Rides of the Past: Antique Car Club Both Nostalgic and Philanthropic
Every once in a while, locals catch a glimpse of a perfectly restored 1930 Model A Ford.
If the sight of it conjures up images of Al Capone and Eliot Ness in a battle of wits, it is because the Ford driven around Moore County is the very car used in the 1987 movie "The Untouchables."
The Model A, owned by a member of the Sandhills chapter of the Antique Automobile Club of America (AACA), is just one of many classic cars making its home here.
All the members' cars are notable in their own right.
A locally owned Jaguar was named an AACA Grand National Winner, two 1940s Packards represent the era's premiere luxury automobile, and dozens of others offer a glimpse into the past.
Antique automobile hobbyists restore classic cars not just to preserve the vehicle, but also to pay homage to the time in history it represents.
"We have an interest in preserving our national heritage," says Audrey Bronk, one of the Sandhills chapter's charter members. "We do it from a love of keeping these cars for future generations."
Bronk and her husband, Charles, have owned about 10 classic cars over the last four decades. Their first was a 1931 Chevrolet.
"When I was in college, my grandfather gave me his 1931 Chevrolet," Bronk says. "I drove that car until we were married in 1952. In the 1970s, we happened to see a car just like the one I had on a country road. We stopped just to see it and ended up buying it. That started our car collection."
The Bronks' spontaneous purchase is an example of another reason classic car enthusiasts collect: nostalgia. The club's treasurer, Larry Harter, says people relate to the cars that were in fashion when they were in high school and early 20s.
"Right now, the muscle cars are popular, and people are interested in getting that car they always wanted," says Harter.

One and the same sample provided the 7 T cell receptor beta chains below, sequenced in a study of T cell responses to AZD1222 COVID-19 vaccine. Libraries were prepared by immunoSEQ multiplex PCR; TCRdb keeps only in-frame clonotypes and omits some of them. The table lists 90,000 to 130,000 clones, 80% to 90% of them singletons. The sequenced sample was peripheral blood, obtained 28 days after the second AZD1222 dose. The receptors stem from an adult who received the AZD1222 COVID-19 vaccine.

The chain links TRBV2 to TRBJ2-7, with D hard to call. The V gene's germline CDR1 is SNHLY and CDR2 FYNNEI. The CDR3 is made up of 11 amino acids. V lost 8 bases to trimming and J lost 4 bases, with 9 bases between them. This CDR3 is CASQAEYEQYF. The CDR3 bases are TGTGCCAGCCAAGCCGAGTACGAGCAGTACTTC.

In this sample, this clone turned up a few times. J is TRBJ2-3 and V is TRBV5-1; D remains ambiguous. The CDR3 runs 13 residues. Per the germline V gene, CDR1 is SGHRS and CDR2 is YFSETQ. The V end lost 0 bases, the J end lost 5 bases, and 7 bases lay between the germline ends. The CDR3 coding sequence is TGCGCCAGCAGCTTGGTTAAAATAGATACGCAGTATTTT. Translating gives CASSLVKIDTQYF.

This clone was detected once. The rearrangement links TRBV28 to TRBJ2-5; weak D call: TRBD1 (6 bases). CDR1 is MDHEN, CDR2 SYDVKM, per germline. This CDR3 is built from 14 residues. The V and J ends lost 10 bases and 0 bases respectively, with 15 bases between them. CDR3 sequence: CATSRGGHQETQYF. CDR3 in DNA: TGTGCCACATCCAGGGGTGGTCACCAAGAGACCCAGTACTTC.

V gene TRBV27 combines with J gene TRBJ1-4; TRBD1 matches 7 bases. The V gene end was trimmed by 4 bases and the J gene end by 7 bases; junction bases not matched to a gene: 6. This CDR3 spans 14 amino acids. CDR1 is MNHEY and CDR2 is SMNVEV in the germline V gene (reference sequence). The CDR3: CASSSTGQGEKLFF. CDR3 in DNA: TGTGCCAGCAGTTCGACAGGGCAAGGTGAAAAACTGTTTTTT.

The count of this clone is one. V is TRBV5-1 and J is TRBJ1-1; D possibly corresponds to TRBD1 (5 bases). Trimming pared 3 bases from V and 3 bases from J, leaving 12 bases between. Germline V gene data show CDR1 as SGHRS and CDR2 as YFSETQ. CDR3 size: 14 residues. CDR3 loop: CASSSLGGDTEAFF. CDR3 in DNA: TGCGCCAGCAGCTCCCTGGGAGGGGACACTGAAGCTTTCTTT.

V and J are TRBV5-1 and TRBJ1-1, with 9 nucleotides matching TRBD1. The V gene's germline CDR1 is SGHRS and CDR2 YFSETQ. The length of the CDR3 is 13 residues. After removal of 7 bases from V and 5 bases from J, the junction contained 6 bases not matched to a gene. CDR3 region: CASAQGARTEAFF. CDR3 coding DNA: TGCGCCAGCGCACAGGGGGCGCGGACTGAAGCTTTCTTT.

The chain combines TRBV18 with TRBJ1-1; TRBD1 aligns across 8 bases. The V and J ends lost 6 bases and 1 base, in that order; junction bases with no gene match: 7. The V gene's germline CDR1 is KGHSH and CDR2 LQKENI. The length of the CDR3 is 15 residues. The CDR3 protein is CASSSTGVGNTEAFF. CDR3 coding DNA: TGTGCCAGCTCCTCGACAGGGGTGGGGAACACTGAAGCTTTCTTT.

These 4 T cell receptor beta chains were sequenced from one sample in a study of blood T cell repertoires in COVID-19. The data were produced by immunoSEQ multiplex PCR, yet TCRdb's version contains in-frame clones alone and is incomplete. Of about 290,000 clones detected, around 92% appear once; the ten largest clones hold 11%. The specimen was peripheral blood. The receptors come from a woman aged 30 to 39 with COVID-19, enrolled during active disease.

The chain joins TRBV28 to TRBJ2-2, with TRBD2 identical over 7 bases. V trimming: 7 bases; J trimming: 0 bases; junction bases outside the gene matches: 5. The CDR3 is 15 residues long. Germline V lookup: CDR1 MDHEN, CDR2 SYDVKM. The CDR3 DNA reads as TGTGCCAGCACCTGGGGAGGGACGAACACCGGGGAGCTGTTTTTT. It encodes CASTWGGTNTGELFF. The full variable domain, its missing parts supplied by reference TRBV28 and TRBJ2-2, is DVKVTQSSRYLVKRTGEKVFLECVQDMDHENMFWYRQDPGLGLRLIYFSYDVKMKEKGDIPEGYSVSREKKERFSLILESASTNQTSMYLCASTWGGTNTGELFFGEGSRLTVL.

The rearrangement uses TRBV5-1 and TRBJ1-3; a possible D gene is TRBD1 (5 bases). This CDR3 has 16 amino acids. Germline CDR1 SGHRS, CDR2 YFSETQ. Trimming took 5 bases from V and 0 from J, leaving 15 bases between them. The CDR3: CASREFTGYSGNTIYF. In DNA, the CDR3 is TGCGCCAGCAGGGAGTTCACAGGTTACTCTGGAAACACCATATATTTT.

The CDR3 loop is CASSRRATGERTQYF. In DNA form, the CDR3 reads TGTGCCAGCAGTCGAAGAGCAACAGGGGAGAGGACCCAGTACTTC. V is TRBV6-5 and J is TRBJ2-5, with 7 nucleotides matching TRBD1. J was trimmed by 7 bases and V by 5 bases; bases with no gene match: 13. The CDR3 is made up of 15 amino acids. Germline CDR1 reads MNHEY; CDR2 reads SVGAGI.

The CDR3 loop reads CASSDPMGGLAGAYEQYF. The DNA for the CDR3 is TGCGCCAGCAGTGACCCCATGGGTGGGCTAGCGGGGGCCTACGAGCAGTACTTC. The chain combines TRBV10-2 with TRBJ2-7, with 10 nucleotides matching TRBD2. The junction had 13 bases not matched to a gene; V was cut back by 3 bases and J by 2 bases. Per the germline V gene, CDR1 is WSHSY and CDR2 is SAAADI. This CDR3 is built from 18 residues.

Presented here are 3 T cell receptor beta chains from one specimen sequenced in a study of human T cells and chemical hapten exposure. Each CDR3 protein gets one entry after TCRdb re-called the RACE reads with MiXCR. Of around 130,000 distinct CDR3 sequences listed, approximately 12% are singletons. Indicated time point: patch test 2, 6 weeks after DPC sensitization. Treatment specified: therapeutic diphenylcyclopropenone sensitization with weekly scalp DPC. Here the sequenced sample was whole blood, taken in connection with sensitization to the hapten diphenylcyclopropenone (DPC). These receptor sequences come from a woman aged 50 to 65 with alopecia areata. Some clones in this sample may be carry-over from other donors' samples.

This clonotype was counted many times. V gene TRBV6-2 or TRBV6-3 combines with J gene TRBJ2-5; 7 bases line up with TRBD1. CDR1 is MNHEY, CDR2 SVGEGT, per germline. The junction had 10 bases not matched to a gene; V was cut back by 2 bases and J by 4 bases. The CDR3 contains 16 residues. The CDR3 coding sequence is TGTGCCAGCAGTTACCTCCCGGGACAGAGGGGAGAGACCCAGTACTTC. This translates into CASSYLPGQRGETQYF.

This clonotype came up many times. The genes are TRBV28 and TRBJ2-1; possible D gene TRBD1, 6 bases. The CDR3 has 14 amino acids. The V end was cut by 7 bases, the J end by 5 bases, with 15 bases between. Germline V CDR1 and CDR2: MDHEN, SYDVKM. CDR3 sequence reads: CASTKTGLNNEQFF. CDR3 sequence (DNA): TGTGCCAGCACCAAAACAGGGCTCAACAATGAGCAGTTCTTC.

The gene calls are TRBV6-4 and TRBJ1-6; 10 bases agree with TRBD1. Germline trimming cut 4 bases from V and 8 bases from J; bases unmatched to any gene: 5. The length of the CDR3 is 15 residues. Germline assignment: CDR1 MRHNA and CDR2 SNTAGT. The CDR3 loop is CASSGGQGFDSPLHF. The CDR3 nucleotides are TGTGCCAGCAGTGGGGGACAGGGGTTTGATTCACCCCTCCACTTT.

Harter has owned seven Corvettes over the course of his collecting and today has a 1948 Mercury Coupe. His first classic -purchase was a 1929 Cadillac rumble seat coupe. He wanted to show the car in parades and joined the Sandhills chapter of the club shortly after it launched in 1998.
The club is represented at almost every parade in the county, and members do cruise-ins at local -businesses and nursing homes. Their biggest event is the annual car show held each September. The show, held this year at Rassie Wicker Park, is one of the largest AACA shows in the state.
Almost every year, the club has money left over from the show. They donate the excess to local charities, including the Cameron Boys Camp, Red Cross and Camp Duncan.
The club gave money to the Pinehurst Fire Department to restore an antique firetruck, and they contribute to the -automotive technologies department at Sandhills Community College.
The charitable aspect of the club is important to its 100-plus members.
"We didn't want to be just a social club where we got together to eat dinner," says Bronk. "We wanted to do something to give back to the community. We have given thousands of dollars to local charities."
That is not to say the members don't derive great pleasure from their hobby. They do, and they also find it gratifying to share their cars with the public.
"People like to see these wonderfully restored cars," says Bronk.
Harter adds, "We want to keep these automobiles on the road for other people to enjoy."
For more information about the Sandhills chapter of the AACA, contact Bronk at (910) 949-2420.
Contact freelance writer Melanie Coughlin at email@example.com.
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